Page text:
To Be Released Tuesday Using Aversive Conditioning
Three black bears were caught overnight in west Reno. A female and two cubs were caught by a Nevada Department of Wildlife game warden on Sunday night/Monday morning. The bears were caught in the Juniper Ridge area off of Mayberry Drive.
The saga for the bears began when the female was caught in a trap in the latter hours of Sunday evening. A report of two cubs near the trap prompted NDOW game warden Randy Lusetti to respond to the area where one of the cubs was quickly shot with a tranquilizer dart. The other cub eluded the warden but was finally caught early Monday morning when a second trap was placed near the spot where the female was caught and the first cub tranquilized.
The bears will be "processed" early Monday afternoon and will be released into the mountains above Reno some time on Tuesday. Processing of bears include the affixing of ear tags, tattooing of lower lips, placement of identifying microchips and the possibility of placing a satellite collar on the female.
West Reno has been a "hotspot" for bears since early October as area fruit trees ripen and bears hone in on "easy meals" as they prepare for winter. With this latest capture, five bears (three adults and two cubs) have been captured in west Reno since Sunday October 20. Three bears were captured this past week in Carson City on Tuesday, Wednesday and Saturday.
All of those bears plus the three caught in west Reno have been or will be released back into the wild using aversive conditioning techniques designed to scare the bears and give them a chance to be wild. (See below for a description of how the process works).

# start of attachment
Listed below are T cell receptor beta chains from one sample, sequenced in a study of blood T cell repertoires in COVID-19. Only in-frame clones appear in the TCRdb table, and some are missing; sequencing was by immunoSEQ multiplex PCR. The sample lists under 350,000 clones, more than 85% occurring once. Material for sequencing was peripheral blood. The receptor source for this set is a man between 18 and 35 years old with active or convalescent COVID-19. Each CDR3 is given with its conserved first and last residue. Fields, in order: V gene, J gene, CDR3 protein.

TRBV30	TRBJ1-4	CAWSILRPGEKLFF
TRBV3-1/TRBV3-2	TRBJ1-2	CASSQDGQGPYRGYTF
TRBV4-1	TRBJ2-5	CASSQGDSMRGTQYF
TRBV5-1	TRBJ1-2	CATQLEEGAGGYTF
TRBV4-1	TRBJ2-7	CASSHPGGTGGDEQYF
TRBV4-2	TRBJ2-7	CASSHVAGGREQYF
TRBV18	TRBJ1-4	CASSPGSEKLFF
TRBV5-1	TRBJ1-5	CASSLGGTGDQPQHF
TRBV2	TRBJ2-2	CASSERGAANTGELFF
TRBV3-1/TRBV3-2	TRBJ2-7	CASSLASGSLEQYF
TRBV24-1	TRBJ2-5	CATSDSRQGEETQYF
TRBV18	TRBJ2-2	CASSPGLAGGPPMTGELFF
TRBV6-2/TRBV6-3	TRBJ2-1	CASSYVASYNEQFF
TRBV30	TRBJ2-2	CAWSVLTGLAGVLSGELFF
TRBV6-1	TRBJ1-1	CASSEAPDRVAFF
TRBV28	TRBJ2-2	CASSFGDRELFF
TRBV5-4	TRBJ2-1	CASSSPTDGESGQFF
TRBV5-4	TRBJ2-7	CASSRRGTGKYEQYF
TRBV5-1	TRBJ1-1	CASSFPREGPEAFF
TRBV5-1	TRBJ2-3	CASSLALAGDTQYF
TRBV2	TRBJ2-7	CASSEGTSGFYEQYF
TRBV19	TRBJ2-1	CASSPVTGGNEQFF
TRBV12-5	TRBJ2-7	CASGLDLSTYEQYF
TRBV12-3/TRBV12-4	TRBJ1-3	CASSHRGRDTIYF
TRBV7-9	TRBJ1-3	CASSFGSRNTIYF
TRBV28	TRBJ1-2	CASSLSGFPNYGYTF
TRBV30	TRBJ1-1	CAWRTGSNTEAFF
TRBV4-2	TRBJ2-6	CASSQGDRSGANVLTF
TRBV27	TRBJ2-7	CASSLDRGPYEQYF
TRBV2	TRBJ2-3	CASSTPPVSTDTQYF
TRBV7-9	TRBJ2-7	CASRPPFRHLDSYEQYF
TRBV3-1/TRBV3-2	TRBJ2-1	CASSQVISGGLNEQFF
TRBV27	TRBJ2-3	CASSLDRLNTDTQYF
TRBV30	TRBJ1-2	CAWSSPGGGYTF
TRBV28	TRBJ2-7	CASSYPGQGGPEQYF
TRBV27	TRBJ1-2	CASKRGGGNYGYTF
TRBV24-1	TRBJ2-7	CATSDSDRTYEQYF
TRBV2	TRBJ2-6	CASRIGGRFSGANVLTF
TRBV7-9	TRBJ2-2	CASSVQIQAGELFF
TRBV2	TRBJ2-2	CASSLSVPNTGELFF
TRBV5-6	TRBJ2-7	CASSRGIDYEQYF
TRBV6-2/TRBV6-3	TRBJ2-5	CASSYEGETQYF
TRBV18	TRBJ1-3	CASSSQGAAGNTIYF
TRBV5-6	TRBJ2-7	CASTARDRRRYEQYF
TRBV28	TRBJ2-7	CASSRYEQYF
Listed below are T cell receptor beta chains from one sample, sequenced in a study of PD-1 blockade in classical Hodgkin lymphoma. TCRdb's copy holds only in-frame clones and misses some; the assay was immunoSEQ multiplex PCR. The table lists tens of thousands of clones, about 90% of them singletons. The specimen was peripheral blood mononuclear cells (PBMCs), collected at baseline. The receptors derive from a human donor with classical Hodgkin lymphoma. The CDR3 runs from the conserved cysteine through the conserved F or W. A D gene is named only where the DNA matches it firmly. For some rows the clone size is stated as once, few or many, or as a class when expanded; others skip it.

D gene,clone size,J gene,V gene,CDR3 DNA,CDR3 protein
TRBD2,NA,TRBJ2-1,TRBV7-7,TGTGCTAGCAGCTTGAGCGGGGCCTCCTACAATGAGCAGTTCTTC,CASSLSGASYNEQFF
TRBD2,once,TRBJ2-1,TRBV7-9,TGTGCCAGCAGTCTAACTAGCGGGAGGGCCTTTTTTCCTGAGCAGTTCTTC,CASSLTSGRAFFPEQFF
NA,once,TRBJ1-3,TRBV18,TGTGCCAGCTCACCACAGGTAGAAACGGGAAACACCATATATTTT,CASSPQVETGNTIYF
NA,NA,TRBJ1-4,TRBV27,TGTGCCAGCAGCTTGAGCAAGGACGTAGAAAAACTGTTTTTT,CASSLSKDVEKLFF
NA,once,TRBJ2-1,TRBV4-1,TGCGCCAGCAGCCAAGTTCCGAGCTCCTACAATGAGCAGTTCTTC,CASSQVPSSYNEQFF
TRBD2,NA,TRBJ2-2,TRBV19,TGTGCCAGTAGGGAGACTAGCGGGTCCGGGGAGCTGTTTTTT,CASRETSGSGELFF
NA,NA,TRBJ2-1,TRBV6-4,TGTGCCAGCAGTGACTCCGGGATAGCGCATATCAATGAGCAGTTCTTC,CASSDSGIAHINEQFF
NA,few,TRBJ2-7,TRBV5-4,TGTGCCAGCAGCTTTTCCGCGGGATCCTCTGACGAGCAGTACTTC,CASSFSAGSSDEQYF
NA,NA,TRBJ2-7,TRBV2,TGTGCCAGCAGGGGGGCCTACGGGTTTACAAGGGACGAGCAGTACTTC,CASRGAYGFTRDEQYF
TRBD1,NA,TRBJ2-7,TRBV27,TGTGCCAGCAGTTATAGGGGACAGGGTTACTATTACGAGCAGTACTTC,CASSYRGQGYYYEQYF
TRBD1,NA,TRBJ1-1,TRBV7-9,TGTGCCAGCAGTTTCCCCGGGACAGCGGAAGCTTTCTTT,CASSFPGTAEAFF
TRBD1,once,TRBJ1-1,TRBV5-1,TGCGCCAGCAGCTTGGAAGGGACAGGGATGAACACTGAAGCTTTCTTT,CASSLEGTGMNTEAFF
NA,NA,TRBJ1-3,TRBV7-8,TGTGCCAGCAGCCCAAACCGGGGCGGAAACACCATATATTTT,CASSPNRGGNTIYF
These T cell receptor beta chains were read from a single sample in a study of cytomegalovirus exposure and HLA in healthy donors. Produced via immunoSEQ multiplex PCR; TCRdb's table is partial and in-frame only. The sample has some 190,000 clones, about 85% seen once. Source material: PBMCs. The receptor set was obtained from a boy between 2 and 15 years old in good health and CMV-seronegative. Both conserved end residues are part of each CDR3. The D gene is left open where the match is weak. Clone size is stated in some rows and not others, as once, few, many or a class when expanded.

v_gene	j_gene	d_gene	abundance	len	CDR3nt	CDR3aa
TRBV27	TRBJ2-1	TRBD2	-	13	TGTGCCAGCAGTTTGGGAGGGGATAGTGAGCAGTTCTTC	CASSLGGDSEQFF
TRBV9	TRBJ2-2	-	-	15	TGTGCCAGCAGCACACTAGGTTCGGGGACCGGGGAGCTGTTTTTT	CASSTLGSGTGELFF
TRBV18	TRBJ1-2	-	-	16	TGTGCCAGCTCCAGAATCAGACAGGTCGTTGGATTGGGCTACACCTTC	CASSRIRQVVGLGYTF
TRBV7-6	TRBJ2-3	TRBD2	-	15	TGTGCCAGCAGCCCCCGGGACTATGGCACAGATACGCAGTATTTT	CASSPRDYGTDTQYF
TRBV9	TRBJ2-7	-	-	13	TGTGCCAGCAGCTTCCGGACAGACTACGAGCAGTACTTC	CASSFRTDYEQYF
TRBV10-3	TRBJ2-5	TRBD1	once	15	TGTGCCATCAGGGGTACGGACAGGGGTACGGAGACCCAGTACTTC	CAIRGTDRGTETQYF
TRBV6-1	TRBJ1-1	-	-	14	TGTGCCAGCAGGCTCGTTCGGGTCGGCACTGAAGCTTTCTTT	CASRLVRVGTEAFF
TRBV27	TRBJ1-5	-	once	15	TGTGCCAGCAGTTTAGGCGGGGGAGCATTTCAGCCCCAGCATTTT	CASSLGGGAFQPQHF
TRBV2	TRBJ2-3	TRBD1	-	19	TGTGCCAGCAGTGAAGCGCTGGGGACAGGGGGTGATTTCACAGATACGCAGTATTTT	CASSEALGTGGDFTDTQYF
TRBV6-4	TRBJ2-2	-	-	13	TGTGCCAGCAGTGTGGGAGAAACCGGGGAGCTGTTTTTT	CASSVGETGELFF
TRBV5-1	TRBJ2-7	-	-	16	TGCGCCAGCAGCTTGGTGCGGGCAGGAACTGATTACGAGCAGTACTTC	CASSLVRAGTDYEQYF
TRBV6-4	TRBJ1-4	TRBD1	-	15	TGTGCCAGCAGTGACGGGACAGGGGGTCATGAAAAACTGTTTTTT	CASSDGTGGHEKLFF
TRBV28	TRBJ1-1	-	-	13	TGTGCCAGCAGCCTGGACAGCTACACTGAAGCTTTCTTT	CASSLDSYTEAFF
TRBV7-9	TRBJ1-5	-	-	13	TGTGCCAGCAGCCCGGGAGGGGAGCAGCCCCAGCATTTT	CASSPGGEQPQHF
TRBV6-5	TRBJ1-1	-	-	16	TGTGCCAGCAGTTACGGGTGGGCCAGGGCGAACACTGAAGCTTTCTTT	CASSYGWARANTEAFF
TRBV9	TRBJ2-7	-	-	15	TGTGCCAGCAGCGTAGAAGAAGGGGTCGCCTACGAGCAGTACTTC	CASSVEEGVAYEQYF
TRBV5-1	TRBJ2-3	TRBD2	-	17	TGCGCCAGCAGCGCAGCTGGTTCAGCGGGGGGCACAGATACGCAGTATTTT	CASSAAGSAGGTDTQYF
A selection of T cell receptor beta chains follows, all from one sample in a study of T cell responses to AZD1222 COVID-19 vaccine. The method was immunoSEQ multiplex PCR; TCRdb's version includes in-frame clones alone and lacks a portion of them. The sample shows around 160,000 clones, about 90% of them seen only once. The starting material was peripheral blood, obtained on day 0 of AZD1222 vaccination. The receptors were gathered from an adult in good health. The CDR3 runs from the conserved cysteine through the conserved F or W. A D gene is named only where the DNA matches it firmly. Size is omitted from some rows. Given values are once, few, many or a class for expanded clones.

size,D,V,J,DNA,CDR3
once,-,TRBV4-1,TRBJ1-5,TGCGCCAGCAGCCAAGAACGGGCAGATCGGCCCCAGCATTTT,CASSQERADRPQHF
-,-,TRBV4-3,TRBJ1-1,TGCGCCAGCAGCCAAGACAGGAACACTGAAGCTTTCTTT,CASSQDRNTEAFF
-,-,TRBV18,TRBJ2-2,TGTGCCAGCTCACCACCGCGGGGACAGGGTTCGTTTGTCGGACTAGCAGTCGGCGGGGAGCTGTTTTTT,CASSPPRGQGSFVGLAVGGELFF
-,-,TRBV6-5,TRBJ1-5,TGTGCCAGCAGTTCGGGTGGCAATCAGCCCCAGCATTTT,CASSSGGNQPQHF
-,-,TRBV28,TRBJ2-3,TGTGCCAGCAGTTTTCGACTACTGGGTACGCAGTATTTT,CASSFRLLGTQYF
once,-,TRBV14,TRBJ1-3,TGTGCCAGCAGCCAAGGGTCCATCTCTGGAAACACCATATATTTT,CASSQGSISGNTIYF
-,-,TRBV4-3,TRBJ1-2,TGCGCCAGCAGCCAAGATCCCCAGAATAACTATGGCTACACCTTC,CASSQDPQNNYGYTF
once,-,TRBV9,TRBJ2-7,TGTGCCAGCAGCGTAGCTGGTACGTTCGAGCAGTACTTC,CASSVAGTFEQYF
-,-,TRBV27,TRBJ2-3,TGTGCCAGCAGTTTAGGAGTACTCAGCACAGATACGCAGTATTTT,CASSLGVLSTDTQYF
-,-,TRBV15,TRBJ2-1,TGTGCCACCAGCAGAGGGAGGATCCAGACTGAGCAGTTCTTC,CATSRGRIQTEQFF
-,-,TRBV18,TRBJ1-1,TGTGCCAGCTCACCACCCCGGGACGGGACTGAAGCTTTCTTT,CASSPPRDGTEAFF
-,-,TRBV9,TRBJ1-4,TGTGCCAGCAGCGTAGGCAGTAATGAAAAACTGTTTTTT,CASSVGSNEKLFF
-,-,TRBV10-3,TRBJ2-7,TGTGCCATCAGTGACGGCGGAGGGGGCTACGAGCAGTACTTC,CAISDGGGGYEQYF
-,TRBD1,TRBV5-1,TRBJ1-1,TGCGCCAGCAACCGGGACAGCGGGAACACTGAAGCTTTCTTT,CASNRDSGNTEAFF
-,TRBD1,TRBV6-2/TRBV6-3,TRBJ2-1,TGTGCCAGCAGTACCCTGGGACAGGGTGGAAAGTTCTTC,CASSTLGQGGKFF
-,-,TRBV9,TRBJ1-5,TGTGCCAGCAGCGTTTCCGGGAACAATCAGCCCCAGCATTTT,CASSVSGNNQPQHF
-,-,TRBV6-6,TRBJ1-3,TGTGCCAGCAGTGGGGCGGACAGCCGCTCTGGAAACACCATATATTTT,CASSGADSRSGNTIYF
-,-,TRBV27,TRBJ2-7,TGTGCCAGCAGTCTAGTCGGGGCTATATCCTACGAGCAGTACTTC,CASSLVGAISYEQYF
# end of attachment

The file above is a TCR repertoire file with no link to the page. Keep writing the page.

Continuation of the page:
Bears are still in the physiological state of hyperphagia where their in-take of food can increase from 3,000 calories a day to as many as 25,000 calories per day. "Their one and only job is eating this time of year and they are very good at it," says Lackey. Sierra Nevada black bears usually go into hibernation in between Thanksgiving and Christmas as food sources become harder to find.
Persons needing to report nuisance bear activity can call the NDOW’s Bear Hotline telephone number at (775) 688-BEAR (2327). For information on living with bears persons can go to www.ndow.org and find the "Bear Logic" page.
Aversive Conditioning: How it Works
Black bear biologist Carl Lackey describes aversive conditioning like this:
"Once we have the bear in the trap and right as we release it, we shoot rubber bullets at it and chase it with Karelian bear dogs (when available), using all of the tools available to us in our aversion conditioning program. The goal is to make the bear uncomfortable and make it think twice before coming back to civilization."
Lackey stated that on-site releases and the chance to use aversion conditioning on the bear gives NDOW a chance to "save" the bear from becoming a dangerous bear in the future. "When people who need help call us first, it gives us the chance to intervene right at the time when the bear first gets into trouble, when that happens we have a chance to alter its behavior."
NDOW has saved nearly 400 bears using aversive conditioning treatment since the technique was first employed in the late 1990s. "The key to saving these bears is that we receive a phone call from the public right when the bear shows up in a neighborhood," said Lackey. "When we’re allowed to do our job from the beginning, without interference from outside groups, we can save most bears."